A Bayesian network represents a joint distribution through a collection of locally defined probability distributions. Consider a set x of discrete variables with a finite number of values. A Bayesian network defines a probability distribution through the expression [Pearl1988]:

p(x) = prod_{i} p(x_{i} | _{i})),

For any function f(), we use the abbreviation f_{i} for
f(x_{i}|_{i})). In this notation,
expression (1) can be rewritten as
p(x) = prod_{i} p_{i}. Evidence e refers to a set of values
for some variables in the network.

From a robustness perspective, it is convenient to understand sets of probability distributions as neighborhoods for base probability distributions. Call Gamma(p) the neighborhood of distribution p() [Wasserman & Kadane1992]; Gamma(p) is a convex set of distributions induced by p().

The local structure of a Bayesian network has been explored in several attempts to encode probability intervals into a joint distribution [Breese & Fertig1991, Cano, Delgado, & Moral1993, Chrisman1996b, Shenoy & Shafer1990, Tessem1992]. A general solution for inferences with local neighborhoods in a Bayesian network has been given in a companion technical report, for most of the known neighborhoods used in robust Statistics [Cozman1996]. Here we depart from this local model and seek global neighborhoods for Bayesian networks, which are appropriate to model global perturbations such as the effect of invalid independence assumptions. We concentrate on neighborhoods Gamma(p()) for the joint distribution.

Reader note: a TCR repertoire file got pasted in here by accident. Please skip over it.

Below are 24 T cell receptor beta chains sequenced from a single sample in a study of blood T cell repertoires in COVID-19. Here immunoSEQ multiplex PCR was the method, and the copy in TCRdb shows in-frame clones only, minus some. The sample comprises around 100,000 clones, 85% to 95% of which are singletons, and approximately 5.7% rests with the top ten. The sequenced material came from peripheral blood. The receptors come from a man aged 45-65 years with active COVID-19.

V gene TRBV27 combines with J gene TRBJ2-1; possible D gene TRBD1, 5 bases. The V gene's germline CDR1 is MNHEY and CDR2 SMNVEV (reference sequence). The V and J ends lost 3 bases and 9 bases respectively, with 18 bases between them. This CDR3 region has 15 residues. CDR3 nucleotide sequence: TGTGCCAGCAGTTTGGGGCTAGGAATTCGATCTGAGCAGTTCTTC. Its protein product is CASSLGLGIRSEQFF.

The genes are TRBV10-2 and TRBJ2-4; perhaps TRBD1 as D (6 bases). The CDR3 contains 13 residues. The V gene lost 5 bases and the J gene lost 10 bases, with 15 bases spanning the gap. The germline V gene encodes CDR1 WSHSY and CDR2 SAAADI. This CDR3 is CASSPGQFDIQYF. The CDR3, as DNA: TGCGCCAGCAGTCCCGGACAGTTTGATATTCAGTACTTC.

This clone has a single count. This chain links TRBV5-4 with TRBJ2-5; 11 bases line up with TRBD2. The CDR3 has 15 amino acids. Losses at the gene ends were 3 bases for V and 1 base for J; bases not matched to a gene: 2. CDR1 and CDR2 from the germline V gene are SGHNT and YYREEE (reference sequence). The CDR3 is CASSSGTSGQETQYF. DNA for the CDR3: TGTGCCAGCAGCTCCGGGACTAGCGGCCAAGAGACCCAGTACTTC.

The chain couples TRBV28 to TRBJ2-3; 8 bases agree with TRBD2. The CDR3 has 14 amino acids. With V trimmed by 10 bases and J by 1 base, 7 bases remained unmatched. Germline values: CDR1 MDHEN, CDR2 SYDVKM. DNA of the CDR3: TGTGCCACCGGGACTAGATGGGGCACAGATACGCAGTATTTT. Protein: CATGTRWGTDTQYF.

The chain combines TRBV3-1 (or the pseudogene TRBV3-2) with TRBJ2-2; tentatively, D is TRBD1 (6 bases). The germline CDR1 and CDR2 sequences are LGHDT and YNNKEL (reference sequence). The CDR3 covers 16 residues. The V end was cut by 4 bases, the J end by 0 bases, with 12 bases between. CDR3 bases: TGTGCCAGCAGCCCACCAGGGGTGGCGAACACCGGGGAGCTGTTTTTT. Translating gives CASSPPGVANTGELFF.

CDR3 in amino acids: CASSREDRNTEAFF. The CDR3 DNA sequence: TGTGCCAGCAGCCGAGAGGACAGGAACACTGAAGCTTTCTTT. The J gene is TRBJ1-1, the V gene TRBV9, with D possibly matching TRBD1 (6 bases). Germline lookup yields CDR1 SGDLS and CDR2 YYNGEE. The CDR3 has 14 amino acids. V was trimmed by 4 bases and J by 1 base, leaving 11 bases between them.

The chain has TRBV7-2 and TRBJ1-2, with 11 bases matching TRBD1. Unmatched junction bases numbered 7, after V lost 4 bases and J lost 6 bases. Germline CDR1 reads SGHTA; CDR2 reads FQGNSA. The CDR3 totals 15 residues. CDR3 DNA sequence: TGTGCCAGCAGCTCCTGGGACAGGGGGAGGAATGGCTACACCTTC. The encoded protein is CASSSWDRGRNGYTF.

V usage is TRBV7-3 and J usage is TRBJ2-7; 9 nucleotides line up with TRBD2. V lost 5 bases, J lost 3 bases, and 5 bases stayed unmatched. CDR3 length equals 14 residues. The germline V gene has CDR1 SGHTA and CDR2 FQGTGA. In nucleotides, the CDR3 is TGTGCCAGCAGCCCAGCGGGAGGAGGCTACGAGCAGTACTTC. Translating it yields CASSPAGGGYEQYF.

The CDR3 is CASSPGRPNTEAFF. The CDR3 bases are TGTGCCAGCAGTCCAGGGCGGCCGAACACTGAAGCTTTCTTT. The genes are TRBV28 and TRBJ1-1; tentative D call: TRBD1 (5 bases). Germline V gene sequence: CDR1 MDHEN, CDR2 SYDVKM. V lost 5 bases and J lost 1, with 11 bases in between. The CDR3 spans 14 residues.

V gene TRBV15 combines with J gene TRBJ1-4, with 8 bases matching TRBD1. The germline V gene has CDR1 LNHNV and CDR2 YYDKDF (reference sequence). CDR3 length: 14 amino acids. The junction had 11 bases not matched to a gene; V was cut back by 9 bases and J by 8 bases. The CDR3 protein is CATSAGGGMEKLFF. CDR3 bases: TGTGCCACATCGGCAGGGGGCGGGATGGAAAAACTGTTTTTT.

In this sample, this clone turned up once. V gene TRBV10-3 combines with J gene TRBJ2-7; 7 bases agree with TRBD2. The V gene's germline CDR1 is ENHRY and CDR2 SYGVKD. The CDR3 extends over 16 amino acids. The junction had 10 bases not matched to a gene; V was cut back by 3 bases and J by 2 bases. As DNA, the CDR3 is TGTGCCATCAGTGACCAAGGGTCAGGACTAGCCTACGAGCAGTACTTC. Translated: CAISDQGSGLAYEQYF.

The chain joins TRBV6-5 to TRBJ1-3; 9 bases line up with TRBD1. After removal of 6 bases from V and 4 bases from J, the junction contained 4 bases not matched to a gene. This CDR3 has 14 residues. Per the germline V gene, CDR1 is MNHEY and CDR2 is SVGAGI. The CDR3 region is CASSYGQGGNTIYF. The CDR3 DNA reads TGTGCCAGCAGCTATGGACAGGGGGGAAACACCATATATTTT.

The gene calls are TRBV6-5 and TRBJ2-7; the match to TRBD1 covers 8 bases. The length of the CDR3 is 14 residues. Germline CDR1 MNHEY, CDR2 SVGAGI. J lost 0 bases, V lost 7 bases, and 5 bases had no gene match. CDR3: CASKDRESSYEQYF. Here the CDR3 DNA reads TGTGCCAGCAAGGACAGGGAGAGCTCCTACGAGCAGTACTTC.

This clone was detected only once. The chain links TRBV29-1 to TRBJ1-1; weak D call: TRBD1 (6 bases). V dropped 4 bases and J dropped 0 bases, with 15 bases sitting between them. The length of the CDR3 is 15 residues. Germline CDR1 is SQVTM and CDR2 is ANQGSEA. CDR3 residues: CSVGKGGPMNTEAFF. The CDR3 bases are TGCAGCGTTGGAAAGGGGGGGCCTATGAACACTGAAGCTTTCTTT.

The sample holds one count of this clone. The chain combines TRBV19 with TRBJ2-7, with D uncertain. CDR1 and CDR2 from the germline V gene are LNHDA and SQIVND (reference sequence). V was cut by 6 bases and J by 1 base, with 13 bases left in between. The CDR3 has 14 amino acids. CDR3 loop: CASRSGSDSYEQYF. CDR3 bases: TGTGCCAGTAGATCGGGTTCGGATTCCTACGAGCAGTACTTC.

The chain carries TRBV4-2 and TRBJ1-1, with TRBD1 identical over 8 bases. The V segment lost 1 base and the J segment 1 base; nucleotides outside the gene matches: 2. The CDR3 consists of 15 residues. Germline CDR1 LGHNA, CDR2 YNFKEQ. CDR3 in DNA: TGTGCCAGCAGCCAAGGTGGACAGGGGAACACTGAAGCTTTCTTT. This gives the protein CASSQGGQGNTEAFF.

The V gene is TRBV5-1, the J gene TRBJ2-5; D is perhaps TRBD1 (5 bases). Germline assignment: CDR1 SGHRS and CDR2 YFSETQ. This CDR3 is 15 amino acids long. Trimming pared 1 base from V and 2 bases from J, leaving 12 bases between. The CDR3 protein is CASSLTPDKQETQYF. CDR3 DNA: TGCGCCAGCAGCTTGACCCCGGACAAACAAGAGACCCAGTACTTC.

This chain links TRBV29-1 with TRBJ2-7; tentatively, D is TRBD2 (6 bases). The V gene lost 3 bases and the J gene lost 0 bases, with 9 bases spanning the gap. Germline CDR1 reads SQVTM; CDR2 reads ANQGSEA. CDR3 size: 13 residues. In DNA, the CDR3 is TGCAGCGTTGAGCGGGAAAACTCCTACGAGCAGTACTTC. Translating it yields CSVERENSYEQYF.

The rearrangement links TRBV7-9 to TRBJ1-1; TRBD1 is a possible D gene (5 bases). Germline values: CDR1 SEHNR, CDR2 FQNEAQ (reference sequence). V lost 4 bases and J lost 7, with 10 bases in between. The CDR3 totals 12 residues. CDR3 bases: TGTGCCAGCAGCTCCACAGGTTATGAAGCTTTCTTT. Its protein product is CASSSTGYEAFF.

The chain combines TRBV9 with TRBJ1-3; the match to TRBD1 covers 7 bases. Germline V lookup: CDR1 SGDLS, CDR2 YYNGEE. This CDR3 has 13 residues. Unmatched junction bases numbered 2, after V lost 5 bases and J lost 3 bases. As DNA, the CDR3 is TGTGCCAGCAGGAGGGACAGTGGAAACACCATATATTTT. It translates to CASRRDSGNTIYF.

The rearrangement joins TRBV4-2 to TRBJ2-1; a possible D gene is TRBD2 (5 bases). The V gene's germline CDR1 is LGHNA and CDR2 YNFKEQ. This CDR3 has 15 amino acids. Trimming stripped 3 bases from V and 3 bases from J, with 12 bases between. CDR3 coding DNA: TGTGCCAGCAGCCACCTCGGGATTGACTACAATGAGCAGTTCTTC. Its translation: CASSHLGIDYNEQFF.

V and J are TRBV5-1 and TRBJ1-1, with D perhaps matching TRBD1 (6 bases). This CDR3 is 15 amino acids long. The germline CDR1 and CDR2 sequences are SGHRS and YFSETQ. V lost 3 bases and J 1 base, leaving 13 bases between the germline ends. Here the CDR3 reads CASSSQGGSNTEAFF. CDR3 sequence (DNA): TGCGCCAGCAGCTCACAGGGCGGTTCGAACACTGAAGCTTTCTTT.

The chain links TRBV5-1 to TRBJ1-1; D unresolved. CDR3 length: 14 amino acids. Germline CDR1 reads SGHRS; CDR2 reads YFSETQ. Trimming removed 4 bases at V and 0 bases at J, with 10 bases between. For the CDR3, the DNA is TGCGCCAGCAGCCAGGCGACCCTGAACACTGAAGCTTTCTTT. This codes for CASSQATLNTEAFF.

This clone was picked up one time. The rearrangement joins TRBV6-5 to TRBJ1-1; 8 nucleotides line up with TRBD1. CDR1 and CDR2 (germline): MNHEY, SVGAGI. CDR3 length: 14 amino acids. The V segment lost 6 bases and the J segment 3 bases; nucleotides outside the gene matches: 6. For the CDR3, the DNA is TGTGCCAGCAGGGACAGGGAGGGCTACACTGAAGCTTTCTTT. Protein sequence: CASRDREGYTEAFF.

In the next sections expressions for upper and lower expectations are developed. Consider a function u(x); we assume that u(x) = u(x) where x is a subset of the variables in x. The expressions indicate how to obtain upper and lower expectations for u() of this form.

© Fabio Cozman[Send Mail?]

Thu Jan 23 15:54:13 EST 1997